PERFECT PALS: The Defense Advanced Research Projects Agency (DARPA) isn't hoping for much in its Partner with Machines portfolio: just "technologies to enable machines to understand speech and extract information contained in diverse media, to learn, to reason and apply knowledge gained through experience, and to respond intelligently to new and unforeseen events." These machines would be invaluable in "cyberspace operations, where highly-scripted, distributed cyber attacks have a speed, complexity, and scale that overwhelms human cyber defenders; intelligence analysis, to which machines can bring super-human objectivity; and command and control, where workloads, timelines and stress can exhaust human operators." It almost goes without saying that DARPA "seeks unconventional approaches that are outside the mainstream, challenge accepted assumptions, and have the potential to radically change established practice." Learn more.

Check out public comments submitted to the White House Office of Science and Technology Policy on artificial intelligence.

DIAGNOSIS CHALLENGE: This National Institutes of Health competition "calls for new, innovative, and novel laboratory diagnostic tests that identify and characterize antibiotic resistant bacteria and/or distinguish between viral and bacterial infections to reduce unnecessary uses of antibiotics, a major cause of antibiotic resistance. With real-time detection, healthcare providers would be able to identify infecting pathogens and resistance factors within hours, rather than days, and use the knowledge to tailor treatment to each individual." Find out more.


CLINTON-TRUMP MATCHUP: "It is clear from the candidates’ official positions and public statements that they have very different approaches to technology and innovation policy," says Information Technology and Innovation Foundation President Robert Atkinson. "Trump has focused on reducing government barriers in the economy, including taxes and regulations, which would, among other things, affect innovation. But he has been largely silent on innovation as a specific issue or goal. Clinton has spoken more explicitly about innovation, with a particular focus on establishing and expanding public-private partnerships to drive innovation and ensure that its benefits are widely shared.” See how they compare on federal R&D funding, H1-B visas, and more.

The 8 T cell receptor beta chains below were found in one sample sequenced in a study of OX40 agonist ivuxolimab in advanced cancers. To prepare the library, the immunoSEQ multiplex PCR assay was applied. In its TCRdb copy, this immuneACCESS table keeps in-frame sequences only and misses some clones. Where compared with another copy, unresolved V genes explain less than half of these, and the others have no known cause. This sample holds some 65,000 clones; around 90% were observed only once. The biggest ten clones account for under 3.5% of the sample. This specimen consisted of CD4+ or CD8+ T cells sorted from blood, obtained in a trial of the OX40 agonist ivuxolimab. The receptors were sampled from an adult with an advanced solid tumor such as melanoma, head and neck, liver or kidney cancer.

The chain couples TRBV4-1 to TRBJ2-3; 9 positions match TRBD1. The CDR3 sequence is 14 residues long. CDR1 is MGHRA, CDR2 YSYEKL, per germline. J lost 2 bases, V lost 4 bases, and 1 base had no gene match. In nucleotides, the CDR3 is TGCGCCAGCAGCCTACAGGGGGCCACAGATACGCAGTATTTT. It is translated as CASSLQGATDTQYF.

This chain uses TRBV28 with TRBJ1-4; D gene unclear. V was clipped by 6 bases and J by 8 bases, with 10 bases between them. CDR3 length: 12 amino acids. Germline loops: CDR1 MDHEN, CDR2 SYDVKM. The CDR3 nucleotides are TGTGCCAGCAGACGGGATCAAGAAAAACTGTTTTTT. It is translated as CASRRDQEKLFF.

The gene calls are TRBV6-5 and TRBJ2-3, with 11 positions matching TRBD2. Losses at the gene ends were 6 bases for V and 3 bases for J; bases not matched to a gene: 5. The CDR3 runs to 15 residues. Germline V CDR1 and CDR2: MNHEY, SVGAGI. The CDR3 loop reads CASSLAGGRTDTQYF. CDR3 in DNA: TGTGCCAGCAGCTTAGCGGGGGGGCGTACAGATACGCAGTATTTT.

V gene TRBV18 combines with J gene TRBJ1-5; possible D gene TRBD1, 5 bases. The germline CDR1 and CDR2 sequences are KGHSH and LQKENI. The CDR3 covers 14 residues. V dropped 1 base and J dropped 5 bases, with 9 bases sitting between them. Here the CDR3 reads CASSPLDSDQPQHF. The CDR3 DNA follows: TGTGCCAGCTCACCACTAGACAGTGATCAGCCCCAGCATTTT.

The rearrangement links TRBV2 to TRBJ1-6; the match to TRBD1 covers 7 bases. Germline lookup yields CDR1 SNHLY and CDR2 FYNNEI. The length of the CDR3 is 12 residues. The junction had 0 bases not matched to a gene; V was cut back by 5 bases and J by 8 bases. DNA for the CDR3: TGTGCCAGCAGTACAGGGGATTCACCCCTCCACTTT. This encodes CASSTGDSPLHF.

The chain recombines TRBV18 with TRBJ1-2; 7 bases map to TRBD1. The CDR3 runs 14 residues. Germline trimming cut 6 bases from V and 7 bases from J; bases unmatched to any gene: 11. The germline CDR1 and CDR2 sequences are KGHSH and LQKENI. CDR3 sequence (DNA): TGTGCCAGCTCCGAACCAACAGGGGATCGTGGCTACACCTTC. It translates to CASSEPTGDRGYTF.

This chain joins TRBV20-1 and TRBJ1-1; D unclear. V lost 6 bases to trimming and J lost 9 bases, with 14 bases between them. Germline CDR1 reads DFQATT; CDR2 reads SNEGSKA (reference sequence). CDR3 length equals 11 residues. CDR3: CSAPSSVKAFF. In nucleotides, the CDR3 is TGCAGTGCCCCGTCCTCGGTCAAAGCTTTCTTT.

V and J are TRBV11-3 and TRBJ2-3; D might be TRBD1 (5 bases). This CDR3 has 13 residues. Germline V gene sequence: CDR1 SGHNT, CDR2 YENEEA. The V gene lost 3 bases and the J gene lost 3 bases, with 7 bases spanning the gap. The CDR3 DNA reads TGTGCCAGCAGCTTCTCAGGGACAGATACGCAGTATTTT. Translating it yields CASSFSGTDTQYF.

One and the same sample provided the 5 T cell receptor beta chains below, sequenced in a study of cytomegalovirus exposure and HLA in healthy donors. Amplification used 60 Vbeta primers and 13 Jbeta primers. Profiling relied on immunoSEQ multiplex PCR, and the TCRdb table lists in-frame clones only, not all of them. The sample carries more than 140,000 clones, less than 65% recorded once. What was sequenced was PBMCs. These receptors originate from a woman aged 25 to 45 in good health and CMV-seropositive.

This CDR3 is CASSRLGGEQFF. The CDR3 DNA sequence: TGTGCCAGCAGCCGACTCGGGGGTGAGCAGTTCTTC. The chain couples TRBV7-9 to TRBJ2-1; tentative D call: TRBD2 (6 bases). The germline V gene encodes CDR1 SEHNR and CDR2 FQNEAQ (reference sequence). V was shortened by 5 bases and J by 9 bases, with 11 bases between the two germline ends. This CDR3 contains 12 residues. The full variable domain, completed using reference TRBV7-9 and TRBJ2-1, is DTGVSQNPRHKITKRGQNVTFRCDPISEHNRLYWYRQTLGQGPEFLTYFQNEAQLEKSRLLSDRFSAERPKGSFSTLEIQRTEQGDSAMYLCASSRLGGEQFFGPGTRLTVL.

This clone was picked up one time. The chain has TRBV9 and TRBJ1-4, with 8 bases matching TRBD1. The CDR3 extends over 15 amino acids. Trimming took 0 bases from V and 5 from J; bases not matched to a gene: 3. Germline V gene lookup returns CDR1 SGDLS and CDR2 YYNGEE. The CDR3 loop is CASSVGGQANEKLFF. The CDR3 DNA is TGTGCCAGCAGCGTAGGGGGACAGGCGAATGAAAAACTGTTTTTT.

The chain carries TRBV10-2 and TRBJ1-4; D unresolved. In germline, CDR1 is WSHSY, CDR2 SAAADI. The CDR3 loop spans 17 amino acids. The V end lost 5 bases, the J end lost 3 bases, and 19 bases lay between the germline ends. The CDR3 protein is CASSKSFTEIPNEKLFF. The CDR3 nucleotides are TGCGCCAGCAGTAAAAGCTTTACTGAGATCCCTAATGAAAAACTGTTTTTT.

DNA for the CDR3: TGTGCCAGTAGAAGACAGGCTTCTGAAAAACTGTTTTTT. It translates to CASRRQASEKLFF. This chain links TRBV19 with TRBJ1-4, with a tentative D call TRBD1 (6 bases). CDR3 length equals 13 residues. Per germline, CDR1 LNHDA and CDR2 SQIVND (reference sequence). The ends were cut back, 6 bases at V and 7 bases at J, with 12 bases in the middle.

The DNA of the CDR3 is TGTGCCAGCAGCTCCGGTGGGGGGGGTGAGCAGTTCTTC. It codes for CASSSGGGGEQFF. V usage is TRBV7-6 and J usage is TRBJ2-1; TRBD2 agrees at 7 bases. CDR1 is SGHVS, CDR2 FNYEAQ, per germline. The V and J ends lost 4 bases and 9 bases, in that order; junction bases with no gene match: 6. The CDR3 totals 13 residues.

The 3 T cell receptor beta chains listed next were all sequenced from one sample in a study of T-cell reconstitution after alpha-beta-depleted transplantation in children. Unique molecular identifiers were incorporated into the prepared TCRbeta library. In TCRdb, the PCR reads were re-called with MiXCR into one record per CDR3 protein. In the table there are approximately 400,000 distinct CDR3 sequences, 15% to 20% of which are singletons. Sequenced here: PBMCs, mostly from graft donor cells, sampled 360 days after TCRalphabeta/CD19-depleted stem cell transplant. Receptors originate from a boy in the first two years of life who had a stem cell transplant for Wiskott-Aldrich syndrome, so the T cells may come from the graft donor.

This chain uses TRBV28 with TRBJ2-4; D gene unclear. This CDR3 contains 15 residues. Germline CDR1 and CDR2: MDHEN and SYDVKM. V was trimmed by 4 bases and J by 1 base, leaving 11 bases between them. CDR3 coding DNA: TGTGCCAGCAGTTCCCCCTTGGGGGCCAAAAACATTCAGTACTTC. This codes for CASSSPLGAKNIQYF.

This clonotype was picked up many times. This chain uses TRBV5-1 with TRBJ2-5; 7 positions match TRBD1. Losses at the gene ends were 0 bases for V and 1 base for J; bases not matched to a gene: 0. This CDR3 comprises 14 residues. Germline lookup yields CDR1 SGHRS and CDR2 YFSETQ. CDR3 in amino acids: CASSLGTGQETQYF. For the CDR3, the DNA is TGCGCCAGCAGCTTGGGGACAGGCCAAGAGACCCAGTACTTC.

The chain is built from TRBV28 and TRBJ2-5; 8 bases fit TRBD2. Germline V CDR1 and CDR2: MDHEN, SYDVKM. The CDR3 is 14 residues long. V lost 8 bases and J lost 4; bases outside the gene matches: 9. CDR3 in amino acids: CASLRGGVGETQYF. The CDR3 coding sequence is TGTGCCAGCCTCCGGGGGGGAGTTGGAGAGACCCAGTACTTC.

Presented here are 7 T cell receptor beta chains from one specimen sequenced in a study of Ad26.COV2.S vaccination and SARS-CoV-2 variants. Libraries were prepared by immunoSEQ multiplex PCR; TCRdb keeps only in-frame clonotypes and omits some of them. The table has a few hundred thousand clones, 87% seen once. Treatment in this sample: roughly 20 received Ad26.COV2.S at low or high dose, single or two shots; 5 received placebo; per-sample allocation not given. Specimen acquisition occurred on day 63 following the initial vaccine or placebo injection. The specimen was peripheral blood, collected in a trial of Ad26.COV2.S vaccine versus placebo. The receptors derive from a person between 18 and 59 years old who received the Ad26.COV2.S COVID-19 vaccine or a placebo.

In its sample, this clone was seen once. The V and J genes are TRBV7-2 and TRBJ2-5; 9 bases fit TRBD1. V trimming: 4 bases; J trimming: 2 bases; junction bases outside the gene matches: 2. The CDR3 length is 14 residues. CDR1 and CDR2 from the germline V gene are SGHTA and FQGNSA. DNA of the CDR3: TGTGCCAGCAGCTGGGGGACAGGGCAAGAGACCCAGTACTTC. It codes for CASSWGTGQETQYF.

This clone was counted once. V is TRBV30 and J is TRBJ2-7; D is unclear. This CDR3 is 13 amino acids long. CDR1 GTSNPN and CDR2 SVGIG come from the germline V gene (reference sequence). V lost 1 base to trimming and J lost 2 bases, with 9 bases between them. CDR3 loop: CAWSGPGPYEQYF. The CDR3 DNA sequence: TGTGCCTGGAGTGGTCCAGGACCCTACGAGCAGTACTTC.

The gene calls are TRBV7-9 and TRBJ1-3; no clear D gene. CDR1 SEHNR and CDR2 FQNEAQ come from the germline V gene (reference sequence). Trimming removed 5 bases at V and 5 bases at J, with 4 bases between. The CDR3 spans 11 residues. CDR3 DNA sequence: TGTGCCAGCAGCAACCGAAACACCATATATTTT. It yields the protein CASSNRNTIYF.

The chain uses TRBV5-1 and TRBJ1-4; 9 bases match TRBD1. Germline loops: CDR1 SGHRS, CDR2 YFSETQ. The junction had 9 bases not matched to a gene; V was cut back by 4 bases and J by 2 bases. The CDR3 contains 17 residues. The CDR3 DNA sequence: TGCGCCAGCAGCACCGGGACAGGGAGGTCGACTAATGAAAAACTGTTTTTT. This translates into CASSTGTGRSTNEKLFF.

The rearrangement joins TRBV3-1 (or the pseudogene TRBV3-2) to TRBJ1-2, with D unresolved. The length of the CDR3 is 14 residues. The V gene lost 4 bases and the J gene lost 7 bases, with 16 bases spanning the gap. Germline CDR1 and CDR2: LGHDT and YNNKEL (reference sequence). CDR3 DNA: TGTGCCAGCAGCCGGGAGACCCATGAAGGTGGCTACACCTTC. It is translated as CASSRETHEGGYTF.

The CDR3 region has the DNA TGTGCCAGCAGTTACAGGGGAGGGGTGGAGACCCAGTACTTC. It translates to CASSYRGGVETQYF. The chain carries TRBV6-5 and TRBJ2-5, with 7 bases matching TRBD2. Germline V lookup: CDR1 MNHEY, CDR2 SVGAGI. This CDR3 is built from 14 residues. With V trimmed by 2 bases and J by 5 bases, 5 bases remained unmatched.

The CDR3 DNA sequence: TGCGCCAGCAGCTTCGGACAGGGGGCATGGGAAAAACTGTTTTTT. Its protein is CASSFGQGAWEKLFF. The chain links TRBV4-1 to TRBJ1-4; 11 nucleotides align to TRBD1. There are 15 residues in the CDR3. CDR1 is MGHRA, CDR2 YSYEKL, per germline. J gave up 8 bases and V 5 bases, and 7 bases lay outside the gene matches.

FOR AND AGAINST FOR-PROFITS: The Washington Post reports on the closing of the ITT Tech chain of for-profit career institutions. This is the second high-profile for-profit closure following the Corinthian chain of schools, and it’s drawing fire from schools who say that the Obama administration is sacrificing vocational schools—and their student—in favor of community colleges. Education Department officials, however, say that ITT Tech was not simply the victim of government sanctions; rather, its closing was also a result of poor enrollment and internal financial missteps. Read more here.


PROCEEDINGS of ASEE's 2016 Annual Conference and International Forum are available online.

ALL MAY ATTEND: The Zone II Conference (Engineering Everywhere for Everyone) takes place March 2-5, 2017 in San Juan, Puerto Rico, All ASEE members are invited. It promises to be an amazing experience! Submit abstracts by September 16. Visit http://zone2.asee.org to begin the submission process and see what has been planned so far.

Prize-winning eGFI:  Jump-start the semester with eGFI (Engineering, Go For It), ASEE's magazine for middle and high school students. Winner of the APEX Grand Award for Publication Excellence, eGFI aims to get teens fired up about engineering with engaging features, gorgeous graphics, and useful information about engineering colleges and careers, eGFI aims to get teens fired up about engineering. Click here to purchase copies, For bulk purchases or other inquiries, contact eGFI@asee.org or call 202-331-3500.